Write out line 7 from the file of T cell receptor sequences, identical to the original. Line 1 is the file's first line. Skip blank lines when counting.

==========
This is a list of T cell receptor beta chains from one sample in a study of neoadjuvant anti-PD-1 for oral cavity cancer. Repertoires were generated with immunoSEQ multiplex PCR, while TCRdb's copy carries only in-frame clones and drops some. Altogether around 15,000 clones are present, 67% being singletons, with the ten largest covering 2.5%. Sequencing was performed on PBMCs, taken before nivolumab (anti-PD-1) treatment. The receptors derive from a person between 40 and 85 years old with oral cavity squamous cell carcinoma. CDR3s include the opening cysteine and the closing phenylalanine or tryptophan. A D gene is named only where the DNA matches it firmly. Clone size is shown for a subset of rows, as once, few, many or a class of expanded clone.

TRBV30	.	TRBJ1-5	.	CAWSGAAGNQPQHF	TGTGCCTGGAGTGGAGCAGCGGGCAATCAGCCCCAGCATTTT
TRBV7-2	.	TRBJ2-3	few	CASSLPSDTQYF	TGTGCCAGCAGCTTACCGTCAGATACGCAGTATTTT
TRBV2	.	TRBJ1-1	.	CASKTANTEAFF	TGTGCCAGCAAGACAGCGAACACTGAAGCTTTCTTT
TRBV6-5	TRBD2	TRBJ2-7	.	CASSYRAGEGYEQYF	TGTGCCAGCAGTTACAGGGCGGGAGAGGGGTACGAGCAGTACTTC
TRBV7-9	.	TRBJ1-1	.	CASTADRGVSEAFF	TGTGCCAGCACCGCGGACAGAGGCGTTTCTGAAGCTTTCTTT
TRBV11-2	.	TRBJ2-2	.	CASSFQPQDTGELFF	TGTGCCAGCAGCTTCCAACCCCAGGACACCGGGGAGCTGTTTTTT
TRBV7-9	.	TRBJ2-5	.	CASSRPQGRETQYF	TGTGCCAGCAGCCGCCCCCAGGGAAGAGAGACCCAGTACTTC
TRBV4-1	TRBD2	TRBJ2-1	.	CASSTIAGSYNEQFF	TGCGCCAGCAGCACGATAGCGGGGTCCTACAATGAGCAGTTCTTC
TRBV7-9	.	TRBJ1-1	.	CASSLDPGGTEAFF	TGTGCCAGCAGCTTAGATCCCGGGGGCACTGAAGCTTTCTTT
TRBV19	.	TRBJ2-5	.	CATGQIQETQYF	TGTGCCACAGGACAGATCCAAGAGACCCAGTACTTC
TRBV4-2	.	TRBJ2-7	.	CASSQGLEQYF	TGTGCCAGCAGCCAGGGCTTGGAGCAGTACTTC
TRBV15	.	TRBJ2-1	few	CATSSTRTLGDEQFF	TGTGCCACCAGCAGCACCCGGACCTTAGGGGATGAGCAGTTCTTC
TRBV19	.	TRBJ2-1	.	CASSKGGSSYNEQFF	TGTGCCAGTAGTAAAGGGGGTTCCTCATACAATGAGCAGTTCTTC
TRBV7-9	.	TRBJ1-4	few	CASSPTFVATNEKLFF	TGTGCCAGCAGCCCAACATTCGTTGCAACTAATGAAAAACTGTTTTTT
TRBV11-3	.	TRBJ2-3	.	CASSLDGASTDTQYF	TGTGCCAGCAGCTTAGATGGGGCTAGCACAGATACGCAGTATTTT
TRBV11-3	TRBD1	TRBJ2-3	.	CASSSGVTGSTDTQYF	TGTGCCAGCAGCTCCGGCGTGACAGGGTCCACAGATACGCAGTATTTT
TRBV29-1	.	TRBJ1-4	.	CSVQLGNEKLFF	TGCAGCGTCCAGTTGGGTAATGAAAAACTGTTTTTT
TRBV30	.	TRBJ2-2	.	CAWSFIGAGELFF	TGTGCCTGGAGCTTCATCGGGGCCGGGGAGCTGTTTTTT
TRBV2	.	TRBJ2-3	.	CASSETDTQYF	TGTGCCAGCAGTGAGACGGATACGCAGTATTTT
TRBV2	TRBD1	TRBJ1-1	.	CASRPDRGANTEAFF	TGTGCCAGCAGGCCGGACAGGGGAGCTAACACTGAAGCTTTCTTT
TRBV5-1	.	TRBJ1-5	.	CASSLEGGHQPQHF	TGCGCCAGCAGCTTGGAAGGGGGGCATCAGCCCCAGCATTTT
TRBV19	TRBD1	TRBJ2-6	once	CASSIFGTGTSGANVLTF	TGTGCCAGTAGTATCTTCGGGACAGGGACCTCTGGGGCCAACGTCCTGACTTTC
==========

TRBV11-2	.	TRBJ2-2	.	CASSFQPQDTGELFF	TGTGCCAGCAGCTTCCAACCCCAGGACACCGGGGAGCTGTTTTTT